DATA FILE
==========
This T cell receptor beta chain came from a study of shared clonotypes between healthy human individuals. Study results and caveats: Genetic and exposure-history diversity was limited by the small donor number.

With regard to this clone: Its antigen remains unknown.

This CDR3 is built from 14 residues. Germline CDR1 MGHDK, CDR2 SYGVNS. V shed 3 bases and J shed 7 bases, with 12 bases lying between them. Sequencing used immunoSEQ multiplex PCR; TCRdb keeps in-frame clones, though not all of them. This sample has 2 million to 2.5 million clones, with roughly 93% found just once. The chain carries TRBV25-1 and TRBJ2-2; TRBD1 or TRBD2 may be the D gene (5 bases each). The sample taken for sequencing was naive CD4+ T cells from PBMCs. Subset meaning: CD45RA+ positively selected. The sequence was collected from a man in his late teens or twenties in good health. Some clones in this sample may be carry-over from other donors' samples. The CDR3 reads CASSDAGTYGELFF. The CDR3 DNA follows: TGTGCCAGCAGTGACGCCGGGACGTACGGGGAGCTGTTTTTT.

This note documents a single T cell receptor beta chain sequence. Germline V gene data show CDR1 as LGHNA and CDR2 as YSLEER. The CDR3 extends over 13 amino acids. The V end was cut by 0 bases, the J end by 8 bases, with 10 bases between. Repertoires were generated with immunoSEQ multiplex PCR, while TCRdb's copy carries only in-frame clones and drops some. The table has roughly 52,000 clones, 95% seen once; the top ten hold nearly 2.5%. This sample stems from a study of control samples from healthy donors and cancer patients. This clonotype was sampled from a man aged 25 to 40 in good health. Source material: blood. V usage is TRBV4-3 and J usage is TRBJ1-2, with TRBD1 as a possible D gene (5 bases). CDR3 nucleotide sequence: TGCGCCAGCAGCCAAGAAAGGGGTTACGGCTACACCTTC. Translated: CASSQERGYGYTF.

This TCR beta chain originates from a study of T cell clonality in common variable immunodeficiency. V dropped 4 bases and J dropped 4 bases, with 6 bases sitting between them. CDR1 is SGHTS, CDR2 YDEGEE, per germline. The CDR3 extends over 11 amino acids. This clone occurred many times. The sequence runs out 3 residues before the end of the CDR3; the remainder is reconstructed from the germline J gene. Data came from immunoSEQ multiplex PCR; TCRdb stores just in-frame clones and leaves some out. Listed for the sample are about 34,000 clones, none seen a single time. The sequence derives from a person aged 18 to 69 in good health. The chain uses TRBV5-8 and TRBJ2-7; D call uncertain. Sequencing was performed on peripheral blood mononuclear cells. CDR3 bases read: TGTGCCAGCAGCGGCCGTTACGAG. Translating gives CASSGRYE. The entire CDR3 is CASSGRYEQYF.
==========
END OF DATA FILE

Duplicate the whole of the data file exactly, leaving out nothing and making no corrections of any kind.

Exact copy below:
This T cell receptor beta chain came from a study of shared clonotypes between healthy human individuals. Study results and caveats: Genetic and exposure-history diversity was limited by the small donor number.

With regard to this clone: Its antigen remains unknown.

This CDR3 is built from 14 residues. Germline CDR1 MGHDK, CDR2 SYGVNS. V shed 3 bases and J shed 7 bases, with 12 bases lying between them. Sequencing used immunoSEQ multiplex PCR; TCRdb keeps in-frame clones, though not all of them. This sample has 2 million to 2.5 million clones, with roughly 93% found just once. The chain carries TRBV25-1 and TRBJ2-2; TRBD1 or TRBD2 may be the D gene (5 bases each). The sample taken for sequencing was naive CD4+ T cells from PBMCs. Subset meaning: CD45RA+ positively selected. The sequence was collected from a man in his late teens or twenties in good health. Some clones in this sample may be carry-over from other donors' samples. The CDR3 reads CASSDAGTYGELFF. The CDR3 DNA follows: TGTGCCAGCAGTGACGCCGGGACGTACGGGGAGCTGTTTTTT.

This note documents a single T cell receptor beta chain sequence. Germline V gene data show CDR1 as LGHNA and CDR2 as YSLEER. The CDR3 extends over 13 amino acids. The V end was cut by 0 bases, the J end by 8 bases, with 10 bases between. Repertoires were generated with immunoSEQ multiplex PCR, while TCRdb's copy carries only in-frame clones and drops some. The table has roughly 52,000 clones, 95% seen once; the top ten hold nearly 2.5%. This sample stems from a study of control samples from healthy donors and cancer patients. This clonotype was sampled from a man aged 25 to 40 in good health. Source material: blood. V usage is TRBV4-3 and J usage is TRBJ1-2, with TRBD1 as a possible D gene (5 bases). CDR3 nucleotide sequence: TGCGCCAGCAGCCAAGAAAGGGGTTACGGCTACACCTTC. Translated: CASSQERGYGYTF.

This TCR beta chain originates from a study of T cell clonality in common variable immunodeficiency. V dropped 4 bases and J dropped 4 bases, with 6 bases sitting between them. CDR1 is SGHTS, CDR2 YDEGEE, per germline. The CDR3 extends over 11 amino acids. This clone occurred many times. The sequence runs out 3 residues before the end of the CDR3; the remainder is reconstructed from the germline J gene. Data came from immunoSEQ multiplex PCR; TCRdb stores just in-frame clones and leaves some out. Listed for the sample are about 34,000 clones, none seen a single time. The sequence derives from a person aged 18 to 69 in good health. The chain uses TRBV5-8 and TRBJ2-7; D call uncertain. Sequencing was performed on peripheral blood mononuclear cells. CDR3 bases read: TGTGCCAGCAGCGGCCGTTACGAG. Translating gives CASSGRYE. The entire CDR3 is CASSGRYEQYF.